Facebook’s advisory council, created by the company itself to act as a sort of supreme court on what content should be removed from the platform, will decide whether to maintain or lift the veto of former US President Donald Trump (2017-2021) In the next weeks.
In an entry on its Twitter account, the agency, which operates independently of the company, indicated that it received more than 9,000 responses from citizens and institutions who wanted to express their opinion on the matter and that it is reviewing all of them “carefully” .
Trump remains banned from Facebook and Instagram (owned by the company) as a result of the assault on the Capitol on January 6 by thousands of supporters of the former president, some of them armed, and the intention of the company led by Mark Zuckerberg is that the suspension be permanent.RELATED
The matter is being examined by five members of the advisory body, after which the conclusions will be transferred to a debate in which the 40 members of this body will participate, who must reach a consensus by majority.
Donald Trump, in early November last year, campaigning for the White House. AFP photo
Trump may present his defense if he disagrees with the final ruling.
In addition, Facebook requested “policy recommendations to the council in case of suspensions when the user is a political leader”, so it is foreseeable that the decision on Trump will be accompanied by a guide on how to act in these cases.
The assault on the Capitol left four protesters and a police officer dead and came after Trump harangued his supporters and reiterated his allegations of non-evidence-based voter fraud that he disclosed on social media.
In addition to Facebook, Twitter, YouTube and practically all social networks did the same and also vetoed the president (at that time, still in office).
Also, removal of “harmful content”
Facebook has trouble controlling hate speech on its social network. AP Photo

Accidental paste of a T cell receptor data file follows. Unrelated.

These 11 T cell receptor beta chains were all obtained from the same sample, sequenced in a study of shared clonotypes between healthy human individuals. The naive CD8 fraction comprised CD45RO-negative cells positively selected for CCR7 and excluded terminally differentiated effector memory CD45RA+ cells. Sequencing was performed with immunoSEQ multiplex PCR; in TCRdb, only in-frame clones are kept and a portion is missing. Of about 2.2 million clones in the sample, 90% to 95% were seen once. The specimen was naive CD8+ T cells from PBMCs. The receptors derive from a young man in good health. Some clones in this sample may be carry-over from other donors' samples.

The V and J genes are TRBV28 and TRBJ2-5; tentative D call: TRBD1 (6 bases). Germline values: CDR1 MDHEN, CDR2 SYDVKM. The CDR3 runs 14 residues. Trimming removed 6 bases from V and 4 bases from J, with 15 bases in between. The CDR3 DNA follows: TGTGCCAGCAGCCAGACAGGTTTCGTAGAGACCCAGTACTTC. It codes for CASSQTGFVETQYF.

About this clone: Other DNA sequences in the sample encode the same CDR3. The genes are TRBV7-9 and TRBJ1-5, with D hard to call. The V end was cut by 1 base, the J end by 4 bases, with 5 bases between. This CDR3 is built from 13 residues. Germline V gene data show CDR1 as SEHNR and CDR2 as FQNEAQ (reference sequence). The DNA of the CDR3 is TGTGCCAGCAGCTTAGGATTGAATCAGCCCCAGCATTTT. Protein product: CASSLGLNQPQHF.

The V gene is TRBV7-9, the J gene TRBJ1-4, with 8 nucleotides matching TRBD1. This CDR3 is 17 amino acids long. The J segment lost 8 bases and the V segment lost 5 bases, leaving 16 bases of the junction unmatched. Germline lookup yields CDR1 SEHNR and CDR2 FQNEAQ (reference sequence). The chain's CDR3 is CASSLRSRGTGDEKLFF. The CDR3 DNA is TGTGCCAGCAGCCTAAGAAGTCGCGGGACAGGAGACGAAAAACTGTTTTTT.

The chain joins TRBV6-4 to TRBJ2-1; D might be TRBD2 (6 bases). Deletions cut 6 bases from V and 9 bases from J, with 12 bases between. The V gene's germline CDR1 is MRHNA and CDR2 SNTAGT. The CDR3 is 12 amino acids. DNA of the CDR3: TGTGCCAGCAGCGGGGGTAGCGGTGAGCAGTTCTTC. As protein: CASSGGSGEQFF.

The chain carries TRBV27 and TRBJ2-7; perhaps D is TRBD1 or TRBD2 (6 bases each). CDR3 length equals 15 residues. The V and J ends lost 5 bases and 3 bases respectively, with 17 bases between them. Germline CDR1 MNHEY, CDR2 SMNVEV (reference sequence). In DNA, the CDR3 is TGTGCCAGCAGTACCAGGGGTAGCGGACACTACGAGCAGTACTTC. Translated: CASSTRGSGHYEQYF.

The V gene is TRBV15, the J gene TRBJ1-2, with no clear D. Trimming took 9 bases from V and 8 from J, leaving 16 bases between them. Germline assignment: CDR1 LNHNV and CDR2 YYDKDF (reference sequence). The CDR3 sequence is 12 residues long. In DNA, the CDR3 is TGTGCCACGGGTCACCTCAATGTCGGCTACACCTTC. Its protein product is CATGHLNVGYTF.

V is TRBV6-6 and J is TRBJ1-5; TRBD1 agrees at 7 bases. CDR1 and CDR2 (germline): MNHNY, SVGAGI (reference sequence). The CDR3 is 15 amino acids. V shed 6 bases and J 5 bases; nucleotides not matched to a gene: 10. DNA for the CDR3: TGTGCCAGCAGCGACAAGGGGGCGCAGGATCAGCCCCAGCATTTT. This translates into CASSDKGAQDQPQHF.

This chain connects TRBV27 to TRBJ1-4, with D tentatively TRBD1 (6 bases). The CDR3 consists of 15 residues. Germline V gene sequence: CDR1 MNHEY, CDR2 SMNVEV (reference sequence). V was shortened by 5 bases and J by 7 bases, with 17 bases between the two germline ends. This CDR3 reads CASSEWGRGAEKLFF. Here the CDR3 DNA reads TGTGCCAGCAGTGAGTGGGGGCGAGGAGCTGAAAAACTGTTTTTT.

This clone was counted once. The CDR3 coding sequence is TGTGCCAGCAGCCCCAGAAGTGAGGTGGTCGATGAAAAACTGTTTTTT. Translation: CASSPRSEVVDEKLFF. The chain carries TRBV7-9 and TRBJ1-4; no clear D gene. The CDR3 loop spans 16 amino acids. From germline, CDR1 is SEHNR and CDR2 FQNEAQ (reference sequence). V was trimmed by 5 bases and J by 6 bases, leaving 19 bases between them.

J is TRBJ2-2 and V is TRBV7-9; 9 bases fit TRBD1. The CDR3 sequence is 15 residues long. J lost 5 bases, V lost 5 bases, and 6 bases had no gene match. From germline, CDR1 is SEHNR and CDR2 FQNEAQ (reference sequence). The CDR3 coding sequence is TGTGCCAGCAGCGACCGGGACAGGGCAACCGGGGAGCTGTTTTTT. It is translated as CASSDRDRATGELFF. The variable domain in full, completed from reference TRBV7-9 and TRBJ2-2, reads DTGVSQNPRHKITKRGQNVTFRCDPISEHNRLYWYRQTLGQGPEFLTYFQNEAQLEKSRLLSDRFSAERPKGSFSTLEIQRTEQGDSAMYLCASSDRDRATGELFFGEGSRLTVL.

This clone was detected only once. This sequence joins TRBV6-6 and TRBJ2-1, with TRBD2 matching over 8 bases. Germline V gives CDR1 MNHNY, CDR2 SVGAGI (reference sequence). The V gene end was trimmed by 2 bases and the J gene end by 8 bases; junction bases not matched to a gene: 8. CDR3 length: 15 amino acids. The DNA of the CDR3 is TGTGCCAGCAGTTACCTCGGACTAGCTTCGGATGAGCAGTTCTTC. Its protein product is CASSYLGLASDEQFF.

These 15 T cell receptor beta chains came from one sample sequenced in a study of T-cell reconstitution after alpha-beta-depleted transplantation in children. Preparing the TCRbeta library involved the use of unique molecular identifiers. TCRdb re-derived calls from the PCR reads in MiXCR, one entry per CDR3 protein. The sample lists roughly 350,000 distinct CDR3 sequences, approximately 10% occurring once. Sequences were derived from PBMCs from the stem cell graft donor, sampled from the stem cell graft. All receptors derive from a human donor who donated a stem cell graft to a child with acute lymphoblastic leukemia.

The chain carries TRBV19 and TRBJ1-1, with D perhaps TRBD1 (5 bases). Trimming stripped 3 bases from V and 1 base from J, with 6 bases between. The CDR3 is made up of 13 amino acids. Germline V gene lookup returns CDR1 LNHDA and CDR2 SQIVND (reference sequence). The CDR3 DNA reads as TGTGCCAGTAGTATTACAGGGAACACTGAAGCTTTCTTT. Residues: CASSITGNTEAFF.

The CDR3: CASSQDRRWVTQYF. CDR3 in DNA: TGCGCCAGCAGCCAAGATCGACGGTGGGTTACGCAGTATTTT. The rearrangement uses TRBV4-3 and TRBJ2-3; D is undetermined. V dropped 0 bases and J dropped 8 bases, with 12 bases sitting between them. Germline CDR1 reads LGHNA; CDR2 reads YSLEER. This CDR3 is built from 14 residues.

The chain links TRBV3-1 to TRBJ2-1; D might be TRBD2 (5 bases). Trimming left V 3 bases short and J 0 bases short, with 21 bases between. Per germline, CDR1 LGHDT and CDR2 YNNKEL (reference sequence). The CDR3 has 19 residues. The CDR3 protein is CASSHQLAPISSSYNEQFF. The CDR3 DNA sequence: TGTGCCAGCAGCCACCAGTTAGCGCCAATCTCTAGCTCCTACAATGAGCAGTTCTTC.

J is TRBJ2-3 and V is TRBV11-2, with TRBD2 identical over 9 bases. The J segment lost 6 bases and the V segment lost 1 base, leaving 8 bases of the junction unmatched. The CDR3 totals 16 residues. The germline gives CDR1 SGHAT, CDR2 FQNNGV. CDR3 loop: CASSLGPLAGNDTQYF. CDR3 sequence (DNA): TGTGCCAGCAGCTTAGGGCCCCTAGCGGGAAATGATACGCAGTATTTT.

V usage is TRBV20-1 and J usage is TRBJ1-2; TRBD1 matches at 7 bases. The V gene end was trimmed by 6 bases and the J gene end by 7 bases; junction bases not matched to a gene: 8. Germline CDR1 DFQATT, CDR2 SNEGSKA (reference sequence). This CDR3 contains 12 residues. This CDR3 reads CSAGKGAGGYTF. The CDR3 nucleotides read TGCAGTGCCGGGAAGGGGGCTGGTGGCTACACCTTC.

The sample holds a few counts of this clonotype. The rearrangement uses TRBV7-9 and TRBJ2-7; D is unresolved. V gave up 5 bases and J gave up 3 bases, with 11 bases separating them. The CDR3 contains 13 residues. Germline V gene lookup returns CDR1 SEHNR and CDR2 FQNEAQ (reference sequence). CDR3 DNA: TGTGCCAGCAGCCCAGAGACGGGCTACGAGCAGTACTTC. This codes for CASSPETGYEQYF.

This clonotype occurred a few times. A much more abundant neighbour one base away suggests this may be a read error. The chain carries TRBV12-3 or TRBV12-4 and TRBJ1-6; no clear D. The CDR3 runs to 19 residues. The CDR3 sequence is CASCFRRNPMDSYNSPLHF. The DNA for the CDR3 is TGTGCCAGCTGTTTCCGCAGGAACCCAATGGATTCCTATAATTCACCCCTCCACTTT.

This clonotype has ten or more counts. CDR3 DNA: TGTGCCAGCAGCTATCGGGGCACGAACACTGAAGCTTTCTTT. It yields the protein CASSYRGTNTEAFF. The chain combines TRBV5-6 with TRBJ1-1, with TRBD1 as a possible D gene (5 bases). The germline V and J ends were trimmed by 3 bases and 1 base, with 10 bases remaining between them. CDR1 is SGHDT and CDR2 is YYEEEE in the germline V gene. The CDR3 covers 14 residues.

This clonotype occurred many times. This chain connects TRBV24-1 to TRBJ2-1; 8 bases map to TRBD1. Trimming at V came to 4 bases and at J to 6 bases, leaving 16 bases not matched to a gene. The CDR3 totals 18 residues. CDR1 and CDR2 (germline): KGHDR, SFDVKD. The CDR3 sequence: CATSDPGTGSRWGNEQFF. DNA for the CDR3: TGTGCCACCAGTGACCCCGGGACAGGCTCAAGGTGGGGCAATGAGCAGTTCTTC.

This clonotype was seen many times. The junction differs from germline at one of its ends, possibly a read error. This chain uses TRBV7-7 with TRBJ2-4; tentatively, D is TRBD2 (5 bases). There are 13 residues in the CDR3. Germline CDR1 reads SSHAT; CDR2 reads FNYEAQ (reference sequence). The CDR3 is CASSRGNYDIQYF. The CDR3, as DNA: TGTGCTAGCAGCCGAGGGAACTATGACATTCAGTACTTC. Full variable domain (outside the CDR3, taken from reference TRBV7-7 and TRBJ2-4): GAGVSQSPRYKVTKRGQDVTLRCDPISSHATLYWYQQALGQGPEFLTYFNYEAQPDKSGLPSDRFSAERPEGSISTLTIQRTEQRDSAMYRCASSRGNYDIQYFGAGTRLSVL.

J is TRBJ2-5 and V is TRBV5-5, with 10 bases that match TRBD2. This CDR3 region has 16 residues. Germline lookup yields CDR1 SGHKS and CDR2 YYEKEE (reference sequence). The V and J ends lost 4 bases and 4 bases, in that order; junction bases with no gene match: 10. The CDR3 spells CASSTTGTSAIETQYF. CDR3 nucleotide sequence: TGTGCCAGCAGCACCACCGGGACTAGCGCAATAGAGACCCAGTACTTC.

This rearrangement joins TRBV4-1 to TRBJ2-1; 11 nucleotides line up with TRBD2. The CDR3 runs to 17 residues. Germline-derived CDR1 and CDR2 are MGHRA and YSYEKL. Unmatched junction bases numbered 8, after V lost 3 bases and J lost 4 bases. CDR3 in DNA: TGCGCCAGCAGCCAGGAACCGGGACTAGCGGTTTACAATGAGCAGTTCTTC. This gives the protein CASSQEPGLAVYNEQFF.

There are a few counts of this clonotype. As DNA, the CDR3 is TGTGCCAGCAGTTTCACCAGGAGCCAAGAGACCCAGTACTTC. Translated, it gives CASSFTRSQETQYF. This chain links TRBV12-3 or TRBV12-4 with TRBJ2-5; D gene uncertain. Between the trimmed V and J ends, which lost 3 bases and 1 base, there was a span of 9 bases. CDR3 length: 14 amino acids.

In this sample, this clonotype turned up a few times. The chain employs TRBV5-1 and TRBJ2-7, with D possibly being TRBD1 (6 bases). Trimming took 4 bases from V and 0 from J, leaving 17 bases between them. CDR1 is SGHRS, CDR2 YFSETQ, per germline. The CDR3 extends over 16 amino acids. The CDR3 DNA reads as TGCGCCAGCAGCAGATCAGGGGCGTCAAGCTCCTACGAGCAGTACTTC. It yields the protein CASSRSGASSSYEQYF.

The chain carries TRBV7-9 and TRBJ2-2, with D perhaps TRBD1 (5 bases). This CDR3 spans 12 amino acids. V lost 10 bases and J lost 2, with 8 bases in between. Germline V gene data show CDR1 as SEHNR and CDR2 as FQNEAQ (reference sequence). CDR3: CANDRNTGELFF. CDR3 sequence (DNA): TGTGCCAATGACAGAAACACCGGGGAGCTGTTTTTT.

Additionally, Facebook’s independent Oversight Board announced last Tuesday that it will begin accepting requests from users to remove “harmful content.”
The measure expands the mandate of the platform’s so-called “supreme court”, which until now had the task of reviewing the removal of content from both Facebook and Instagram.
The Oversight Board, created by Facebook to handle contentious content issues, began operating last year and issued its first rulings in January. The decisions, which can invalidate the management of Facebook, are binding.
“Allowing users to request the removal of content on Facebook is a significant expansion of the Oversight Board’s capabilities,” said Thomas Hughes, managing director of that panel.
“The Board was created to ensure that Facebook alone makes fewer decisions on important content issues and that better decisions are made through an independent and transparent process that works to safeguard human rights and freedom of expression,” he said.
“Today’s announcement is another step towards that realization,” he added.
And it comes as Facebook and other platforms face intense pressure to act on misinformation and abusive content, from election-related fake news to the disclosure of unproven COVID-19 treatments.
Users who feel that comments, photos, videos, statements or content shared from Facebook and Instagram should not remain online will be able to appeal to the panel to decide on their withdrawal.
The Oversight Board – whose members come from various countries and include jurists, human rights activists, journalists, a Nobel Peace Prize laureate and a former Danish prime minister – will establish a protocol that includes privacy protection for users who submit requests for elimination.
“We are pleased that the Oversight Board is expanding its scope and impact and look forward to its future decisions and recommendations.”
TOPICS THAT APPEAR IN THIS NOTE